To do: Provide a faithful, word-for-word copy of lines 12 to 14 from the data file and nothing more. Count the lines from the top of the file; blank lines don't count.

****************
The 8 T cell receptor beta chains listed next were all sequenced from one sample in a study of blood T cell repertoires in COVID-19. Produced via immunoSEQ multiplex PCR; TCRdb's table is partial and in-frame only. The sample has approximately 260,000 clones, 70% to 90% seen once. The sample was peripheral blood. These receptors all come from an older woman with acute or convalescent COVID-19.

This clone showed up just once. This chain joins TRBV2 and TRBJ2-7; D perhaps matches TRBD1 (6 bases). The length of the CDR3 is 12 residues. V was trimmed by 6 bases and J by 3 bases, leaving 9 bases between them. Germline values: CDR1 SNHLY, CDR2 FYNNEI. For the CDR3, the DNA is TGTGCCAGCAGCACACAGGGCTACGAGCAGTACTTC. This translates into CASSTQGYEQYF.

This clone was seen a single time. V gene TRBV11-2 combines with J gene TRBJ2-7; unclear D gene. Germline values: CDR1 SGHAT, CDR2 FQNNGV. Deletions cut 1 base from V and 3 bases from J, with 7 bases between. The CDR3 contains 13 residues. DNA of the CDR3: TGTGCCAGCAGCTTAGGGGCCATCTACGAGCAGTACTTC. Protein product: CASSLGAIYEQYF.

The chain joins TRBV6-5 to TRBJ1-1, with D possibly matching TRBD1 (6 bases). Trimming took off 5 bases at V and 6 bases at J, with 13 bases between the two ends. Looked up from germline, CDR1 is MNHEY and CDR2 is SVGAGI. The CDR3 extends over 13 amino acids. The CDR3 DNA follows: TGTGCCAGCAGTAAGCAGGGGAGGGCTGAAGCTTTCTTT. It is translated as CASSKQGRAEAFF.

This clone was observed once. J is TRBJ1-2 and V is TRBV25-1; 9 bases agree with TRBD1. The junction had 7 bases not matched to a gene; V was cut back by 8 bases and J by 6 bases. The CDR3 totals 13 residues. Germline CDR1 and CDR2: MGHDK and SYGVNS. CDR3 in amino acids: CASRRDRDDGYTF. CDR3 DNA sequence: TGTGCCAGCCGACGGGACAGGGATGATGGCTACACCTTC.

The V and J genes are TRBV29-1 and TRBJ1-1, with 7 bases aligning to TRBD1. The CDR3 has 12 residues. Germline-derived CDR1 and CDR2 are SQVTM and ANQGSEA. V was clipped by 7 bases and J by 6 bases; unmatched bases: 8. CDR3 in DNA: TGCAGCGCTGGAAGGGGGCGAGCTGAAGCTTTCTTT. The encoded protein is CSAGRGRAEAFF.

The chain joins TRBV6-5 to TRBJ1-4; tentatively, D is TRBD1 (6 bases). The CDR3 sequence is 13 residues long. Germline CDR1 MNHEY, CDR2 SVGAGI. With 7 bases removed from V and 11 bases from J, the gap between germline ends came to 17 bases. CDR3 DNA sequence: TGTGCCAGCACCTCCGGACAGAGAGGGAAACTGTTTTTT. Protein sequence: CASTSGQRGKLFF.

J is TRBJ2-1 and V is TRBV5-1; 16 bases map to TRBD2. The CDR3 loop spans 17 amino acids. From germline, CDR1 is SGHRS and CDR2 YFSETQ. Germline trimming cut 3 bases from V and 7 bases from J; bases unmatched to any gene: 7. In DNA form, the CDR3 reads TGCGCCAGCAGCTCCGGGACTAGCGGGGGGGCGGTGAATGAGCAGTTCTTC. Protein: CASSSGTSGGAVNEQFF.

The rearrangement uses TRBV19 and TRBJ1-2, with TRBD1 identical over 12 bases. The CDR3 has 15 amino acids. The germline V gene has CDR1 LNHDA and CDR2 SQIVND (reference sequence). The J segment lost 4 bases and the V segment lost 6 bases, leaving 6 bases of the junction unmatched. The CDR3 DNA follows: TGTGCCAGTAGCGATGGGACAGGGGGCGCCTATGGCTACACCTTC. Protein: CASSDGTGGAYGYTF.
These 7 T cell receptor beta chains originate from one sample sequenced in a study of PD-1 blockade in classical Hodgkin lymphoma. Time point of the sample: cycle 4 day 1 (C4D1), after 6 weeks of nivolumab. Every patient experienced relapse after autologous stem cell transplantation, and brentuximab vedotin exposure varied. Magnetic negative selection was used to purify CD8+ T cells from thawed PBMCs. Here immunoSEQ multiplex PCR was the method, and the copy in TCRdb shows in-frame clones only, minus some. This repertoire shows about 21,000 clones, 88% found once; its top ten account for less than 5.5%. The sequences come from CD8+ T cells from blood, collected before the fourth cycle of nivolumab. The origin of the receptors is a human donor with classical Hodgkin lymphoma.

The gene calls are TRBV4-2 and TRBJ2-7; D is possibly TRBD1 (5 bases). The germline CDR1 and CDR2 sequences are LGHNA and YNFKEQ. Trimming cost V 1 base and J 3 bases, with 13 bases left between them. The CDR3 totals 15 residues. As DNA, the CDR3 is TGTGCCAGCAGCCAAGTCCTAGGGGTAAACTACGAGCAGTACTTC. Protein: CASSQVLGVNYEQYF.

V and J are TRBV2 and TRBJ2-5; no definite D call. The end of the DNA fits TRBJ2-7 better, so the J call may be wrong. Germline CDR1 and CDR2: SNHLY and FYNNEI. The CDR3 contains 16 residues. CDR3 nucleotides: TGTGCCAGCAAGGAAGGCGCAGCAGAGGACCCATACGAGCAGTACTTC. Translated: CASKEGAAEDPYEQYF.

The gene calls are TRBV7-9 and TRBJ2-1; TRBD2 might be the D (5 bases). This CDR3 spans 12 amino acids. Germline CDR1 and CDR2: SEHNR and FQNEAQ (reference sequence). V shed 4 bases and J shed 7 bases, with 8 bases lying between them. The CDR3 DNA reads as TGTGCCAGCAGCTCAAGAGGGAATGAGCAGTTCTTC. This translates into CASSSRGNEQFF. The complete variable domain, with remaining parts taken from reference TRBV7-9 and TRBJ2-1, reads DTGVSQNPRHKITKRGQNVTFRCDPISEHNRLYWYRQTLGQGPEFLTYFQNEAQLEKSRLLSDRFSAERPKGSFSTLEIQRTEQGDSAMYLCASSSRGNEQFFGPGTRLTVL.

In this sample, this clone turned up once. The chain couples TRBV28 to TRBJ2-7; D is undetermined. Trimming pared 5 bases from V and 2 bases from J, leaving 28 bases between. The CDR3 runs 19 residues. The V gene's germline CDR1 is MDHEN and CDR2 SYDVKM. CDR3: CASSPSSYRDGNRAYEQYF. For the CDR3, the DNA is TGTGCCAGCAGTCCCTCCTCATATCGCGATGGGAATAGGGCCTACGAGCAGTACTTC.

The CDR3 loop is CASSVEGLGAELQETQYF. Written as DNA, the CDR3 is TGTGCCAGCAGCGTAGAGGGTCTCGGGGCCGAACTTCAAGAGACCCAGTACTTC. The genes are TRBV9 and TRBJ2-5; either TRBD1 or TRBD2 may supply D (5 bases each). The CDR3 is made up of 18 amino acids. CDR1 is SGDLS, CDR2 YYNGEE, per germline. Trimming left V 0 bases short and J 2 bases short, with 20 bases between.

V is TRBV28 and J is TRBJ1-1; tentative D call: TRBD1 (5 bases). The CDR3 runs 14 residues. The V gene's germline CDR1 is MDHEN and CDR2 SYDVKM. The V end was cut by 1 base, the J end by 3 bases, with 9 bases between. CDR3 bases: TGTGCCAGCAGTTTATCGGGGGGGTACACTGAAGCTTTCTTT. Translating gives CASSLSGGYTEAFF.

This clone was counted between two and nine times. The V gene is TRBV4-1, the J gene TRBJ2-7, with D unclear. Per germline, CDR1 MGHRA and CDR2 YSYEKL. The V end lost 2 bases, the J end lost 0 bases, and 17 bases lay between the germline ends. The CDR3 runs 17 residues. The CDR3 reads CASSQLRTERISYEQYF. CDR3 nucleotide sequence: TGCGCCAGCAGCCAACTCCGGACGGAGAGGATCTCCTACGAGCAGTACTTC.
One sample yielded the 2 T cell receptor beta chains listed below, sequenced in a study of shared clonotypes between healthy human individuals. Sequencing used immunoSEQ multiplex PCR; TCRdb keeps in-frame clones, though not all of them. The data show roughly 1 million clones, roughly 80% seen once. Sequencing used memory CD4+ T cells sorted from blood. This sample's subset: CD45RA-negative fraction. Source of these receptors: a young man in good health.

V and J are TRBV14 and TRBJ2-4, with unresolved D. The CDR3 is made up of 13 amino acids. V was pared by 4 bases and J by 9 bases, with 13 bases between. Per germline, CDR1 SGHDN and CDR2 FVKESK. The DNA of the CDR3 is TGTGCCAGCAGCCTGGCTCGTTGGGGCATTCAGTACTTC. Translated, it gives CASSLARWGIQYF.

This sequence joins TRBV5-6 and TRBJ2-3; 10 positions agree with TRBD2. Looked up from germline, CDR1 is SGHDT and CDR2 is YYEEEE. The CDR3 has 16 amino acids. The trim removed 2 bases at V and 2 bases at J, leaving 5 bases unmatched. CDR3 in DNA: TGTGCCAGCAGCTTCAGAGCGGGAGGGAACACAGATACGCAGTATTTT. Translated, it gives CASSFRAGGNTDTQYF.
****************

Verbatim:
V and J are TRBV2 and TRBJ2-5; no definite D call. The end of the DNA fits TRBJ2-7 better, so the J call may be wrong. Germline CDR1 and CDR2: SNHLY and FYNNEI. The CDR3 contains 16 residues. CDR3 nucleotides: TGTGCCAGCAAGGAAGGCGCAGCAGAGGACCCATACGAGCAGTACTTC. Translated: CASKEGAAEDPYEQYF.

The gene calls are TRBV7-9 and TRBJ2-1; TRBD2 might be the D (5 bases). This CDR3 spans 12 amino acids. Germline CDR1 and CDR2: SEHNR and FQNEAQ (reference sequence). V shed 4 bases and J shed 7 bases, with 8 bases lying between them. The CDR3 DNA reads as TGTGCCAGCAGCTCAAGAGGGAATGAGCAGTTCTTC. This translates into CASSSRGNEQFF. The complete variable domain, with remaining parts taken from reference TRBV7-9 and TRBJ2-1, reads DTGVSQNPRHKITKRGQNVTFRCDPISEHNRLYWYRQTLGQGPEFLTYFQNEAQLEKSRLLSDRFSAERPKGSFSTLEIQRTEQGDSAMYLCASSSRGNEQFFGPGTRLTVL.

In this sample, this clone turned up once. The chain couples TRBV28 to TRBJ2-7; D is undetermined. Trimming pared 5 bases from V and 2 bases from J, leaving 28 bases between. The CDR3 runs 19 residues. The V gene's germline CDR1 is MDHEN and CDR2 SYDVKM. CDR3: CASSPSSYRDGNRAYEQYF. For the CDR3, the DNA is TGTGCCAGCAGTCCCTCCTCATATCGCGATGGGAATAGGGCCTACGAGCAGTACTTC.